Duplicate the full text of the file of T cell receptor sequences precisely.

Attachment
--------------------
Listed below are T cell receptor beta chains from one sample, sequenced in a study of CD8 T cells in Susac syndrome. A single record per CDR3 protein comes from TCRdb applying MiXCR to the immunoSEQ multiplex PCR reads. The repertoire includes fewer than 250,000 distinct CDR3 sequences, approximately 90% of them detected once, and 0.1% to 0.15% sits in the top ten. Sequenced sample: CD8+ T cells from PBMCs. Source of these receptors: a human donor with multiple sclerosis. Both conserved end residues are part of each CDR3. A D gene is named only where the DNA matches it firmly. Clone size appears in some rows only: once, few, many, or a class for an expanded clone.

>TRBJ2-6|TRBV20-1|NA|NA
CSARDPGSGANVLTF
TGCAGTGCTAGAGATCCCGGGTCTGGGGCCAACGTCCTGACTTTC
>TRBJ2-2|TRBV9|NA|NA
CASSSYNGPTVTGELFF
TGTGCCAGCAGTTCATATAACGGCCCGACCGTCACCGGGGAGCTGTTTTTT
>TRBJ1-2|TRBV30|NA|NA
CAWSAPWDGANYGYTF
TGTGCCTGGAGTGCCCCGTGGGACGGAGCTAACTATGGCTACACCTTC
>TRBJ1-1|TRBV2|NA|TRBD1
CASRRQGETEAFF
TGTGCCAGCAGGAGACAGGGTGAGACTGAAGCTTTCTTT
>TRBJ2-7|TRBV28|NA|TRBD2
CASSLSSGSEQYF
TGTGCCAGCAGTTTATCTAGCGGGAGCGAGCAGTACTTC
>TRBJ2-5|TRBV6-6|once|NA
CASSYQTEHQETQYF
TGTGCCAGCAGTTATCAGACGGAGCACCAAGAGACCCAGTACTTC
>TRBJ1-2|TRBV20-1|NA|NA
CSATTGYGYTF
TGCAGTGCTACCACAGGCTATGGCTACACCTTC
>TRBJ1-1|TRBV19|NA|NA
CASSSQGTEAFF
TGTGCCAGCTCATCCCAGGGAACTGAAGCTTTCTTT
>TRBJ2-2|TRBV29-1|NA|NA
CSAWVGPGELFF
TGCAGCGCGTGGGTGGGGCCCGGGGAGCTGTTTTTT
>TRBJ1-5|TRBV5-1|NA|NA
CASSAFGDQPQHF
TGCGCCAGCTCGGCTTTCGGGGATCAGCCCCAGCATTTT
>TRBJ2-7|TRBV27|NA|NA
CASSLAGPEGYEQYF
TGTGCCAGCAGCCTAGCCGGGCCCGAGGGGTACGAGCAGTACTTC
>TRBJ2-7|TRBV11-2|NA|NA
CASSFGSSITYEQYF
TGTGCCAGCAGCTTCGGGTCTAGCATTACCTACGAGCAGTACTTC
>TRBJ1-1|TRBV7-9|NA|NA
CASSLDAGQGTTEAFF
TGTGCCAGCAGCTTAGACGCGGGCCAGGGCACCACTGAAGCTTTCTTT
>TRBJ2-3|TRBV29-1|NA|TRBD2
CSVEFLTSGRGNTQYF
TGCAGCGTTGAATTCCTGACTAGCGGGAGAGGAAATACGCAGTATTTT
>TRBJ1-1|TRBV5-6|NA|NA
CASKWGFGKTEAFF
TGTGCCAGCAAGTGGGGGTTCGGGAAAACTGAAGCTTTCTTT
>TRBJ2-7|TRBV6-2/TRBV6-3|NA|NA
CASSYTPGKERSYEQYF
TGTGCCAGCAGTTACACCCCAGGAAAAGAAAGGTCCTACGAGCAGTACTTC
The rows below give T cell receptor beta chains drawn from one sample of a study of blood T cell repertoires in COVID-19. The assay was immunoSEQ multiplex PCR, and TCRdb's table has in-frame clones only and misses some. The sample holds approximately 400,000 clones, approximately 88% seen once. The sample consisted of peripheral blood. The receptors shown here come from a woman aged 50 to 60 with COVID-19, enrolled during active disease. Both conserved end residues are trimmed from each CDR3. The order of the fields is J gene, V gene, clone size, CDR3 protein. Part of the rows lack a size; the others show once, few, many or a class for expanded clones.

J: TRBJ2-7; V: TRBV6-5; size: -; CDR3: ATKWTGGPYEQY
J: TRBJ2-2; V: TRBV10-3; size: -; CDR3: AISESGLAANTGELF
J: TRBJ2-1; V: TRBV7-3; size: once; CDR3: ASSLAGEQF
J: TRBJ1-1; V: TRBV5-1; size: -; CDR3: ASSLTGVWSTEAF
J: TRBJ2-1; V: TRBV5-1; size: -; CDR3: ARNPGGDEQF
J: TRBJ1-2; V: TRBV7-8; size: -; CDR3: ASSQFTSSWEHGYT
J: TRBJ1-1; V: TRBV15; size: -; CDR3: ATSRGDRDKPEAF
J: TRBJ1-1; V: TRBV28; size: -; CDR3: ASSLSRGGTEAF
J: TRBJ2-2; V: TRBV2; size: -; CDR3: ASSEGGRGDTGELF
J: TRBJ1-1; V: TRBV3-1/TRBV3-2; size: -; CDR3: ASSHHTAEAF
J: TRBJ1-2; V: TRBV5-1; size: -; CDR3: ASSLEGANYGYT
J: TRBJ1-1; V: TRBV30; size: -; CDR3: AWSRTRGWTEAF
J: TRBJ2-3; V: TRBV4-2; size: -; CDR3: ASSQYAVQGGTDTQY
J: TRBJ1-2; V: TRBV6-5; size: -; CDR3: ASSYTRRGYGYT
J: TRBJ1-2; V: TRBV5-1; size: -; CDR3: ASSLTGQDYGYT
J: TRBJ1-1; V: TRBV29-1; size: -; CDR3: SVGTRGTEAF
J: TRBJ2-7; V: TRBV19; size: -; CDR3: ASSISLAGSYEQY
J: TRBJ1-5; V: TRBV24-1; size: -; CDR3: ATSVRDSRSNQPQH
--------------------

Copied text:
Listed below are T cell receptor beta chains from one sample, sequenced in a study of CD8 T cells in Susac syndrome. A single record per CDR3 protein comes from TCRdb applying MiXCR to the immunoSEQ multiplex PCR reads. The repertoire includes fewer than 250,000 distinct CDR3 sequences, approximately 90% of them detected once, and 0.1% to 0.15% sits in the top ten. Sequenced sample: CD8+ T cells from PBMCs. Source of these receptors: a human donor with multiple sclerosis. Both conserved end residues are part of each CDR3. A D gene is named only where the DNA matches it firmly. Clone size appears in some rows only: once, few, many, or a class for an expanded clone.

>TRBJ2-6|TRBV20-1|NA|NA
CSARDPGSGANVLTF
TGCAGTGCTAGAGATCCCGGGTCTGGGGCCAACGTCCTGACTTTC
>TRBJ2-2|TRBV9|NA|NA
CASSSYNGPTVTGELFF
TGTGCCAGCAGTTCATATAACGGCCCGACCGTCACCGGGGAGCTGTTTTTT
>TRBJ1-2|TRBV30|NA|NA
CAWSAPWDGANYGYTF
TGTGCCTGGAGTGCCCCGTGGGACGGAGCTAACTATGGCTACACCTTC
>TRBJ1-1|TRBV2|NA|TRBD1
CASRRQGETEAFF
TGTGCCAGCAGGAGACAGGGTGAGACTGAAGCTTTCTTT
>TRBJ2-7|TRBV28|NA|TRBD2
CASSLSSGSEQYF
TGTGCCAGCAGTTTATCTAGCGGGAGCGAGCAGTACTTC
>TRBJ2-5|TRBV6-6|once|NA
CASSYQTEHQETQYF
TGTGCCAGCAGTTATCAGACGGAGCACCAAGAGACCCAGTACTTC
>TRBJ1-2|TRBV20-1|NA|NA
CSATTGYGYTF
TGCAGTGCTACCACAGGCTATGGCTACACCTTC
>TRBJ1-1|TRBV19|NA|NA
CASSSQGTEAFF
TGTGCCAGCTCATCCCAGGGAACTGAAGCTTTCTTT
>TRBJ2-2|TRBV29-1|NA|NA
CSAWVGPGELFF
TGCAGCGCGTGGGTGGGGCCCGGGGAGCTGTTTTTT
>TRBJ1-5|TRBV5-1|NA|NA
CASSAFGDQPQHF
TGCGCCAGCTCGGCTTTCGGGGATCAGCCCCAGCATTTT
>TRBJ2-7|TRBV27|NA|NA
CASSLAGPEGYEQYF
TGTGCCAGCAGCCTAGCCGGGCCCGAGGGGTACGAGCAGTACTTC
>TRBJ2-7|TRBV11-2|NA|NA
CASSFGSSITYEQYF
TGTGCCAGCAGCTTCGGGTCTAGCATTACCTACGAGCAGTACTTC
>TRBJ1-1|TRBV7-9|NA|NA
CASSLDAGQGTTEAFF
TGTGCCAGCAGCTTAGACGCGGGCCAGGGCACCACTGAAGCTTTCTTT
>TRBJ2-3|TRBV29-1|NA|TRBD2
CSVEFLTSGRGNTQYF
TGCAGCGTTGAATTCCTGACTAGCGGGAGAGGAAATACGCAGTATTTT
>TRBJ1-1|TRBV5-6|NA|NA
CASKWGFGKTEAFF
TGTGCCAGCAAGTGGGGGTTCGGGAAAACTGAAGCTTTCTTT
>TRBJ2-7|TRBV6-2/TRBV6-3|NA|NA
CASSYTPGKERSYEQYF
TGTGCCAGCAGTTACACCCCAGGAAAAGAAAGGTCCTACGAGCAGTACTTC
The rows below give T cell receptor beta chains drawn from one sample of a study of blood T cell repertoires in COVID-19. The assay was immunoSEQ multiplex PCR, and TCRdb's table has in-frame clones only and misses some. The sample holds approximately 400,000 clones, approximately 88% seen once. The sample consisted of peripheral blood. The receptors shown here come from a woman aged 50 to 60 with COVID-19, enrolled during active disease. Both conserved end residues are trimmed from each CDR3. The order of the fields is J gene, V gene, clone size, CDR3 protein. Part of the rows lack a size; the others show once, few, many or a class for expanded clones.

J: TRBJ2-7; V: TRBV6-5; size: -; CDR3: ATKWTGGPYEQY
J: TRBJ2-2; V: TRBV10-3; size: -; CDR3: AISESGLAANTGELF
J: TRBJ2-1; V: TRBV7-3; size: once; CDR3: ASSLAGEQF
J: TRBJ1-1; V: TRBV5-1; size: -; CDR3: ASSLTGVWSTEAF
J: TRBJ2-1; V: TRBV5-1; size: -; CDR3: ARNPGGDEQF
J: TRBJ1-2; V: TRBV7-8; size: -; CDR3: ASSQFTSSWEHGYT
J: TRBJ1-1; V: TRBV15; size: -; CDR3: ATSRGDRDKPEAF
J: TRBJ1-1; V: TRBV28; size: -; CDR3: ASSLSRGGTEAF
J: TRBJ2-2; V: TRBV2; size: -; CDR3: ASSEGGRGDTGELF
J: TRBJ1-1; V: TRBV3-1/TRBV3-2; size: -; CDR3: ASSHHTAEAF
J: TRBJ1-2; V: TRBV5-1; size: -; CDR3: ASSLEGANYGYT
J: TRBJ1-1; V: TRBV30; size: -; CDR3: AWSRTRGWTEAF
J: TRBJ2-3; V: TRBV4-2; size: -; CDR3: ASSQYAVQGGTDTQY
J: TRBJ1-2; V: TRBV6-5; size: -; CDR3: ASSYTRRGYGYT
J: TRBJ1-2; V: TRBV5-1; size: -; CDR3: ASSLTGQDYGYT
J: TRBJ1-1; V: TRBV29-1; size: -; CDR3: SVGTRGTEAF
J: TRBJ2-7; V: TRBV19; size: -; CDR3: ASSISLAGSYEQY
J: TRBJ1-5; V: TRBV24-1; size: -; CDR3: ATSVRDSRSNQPQH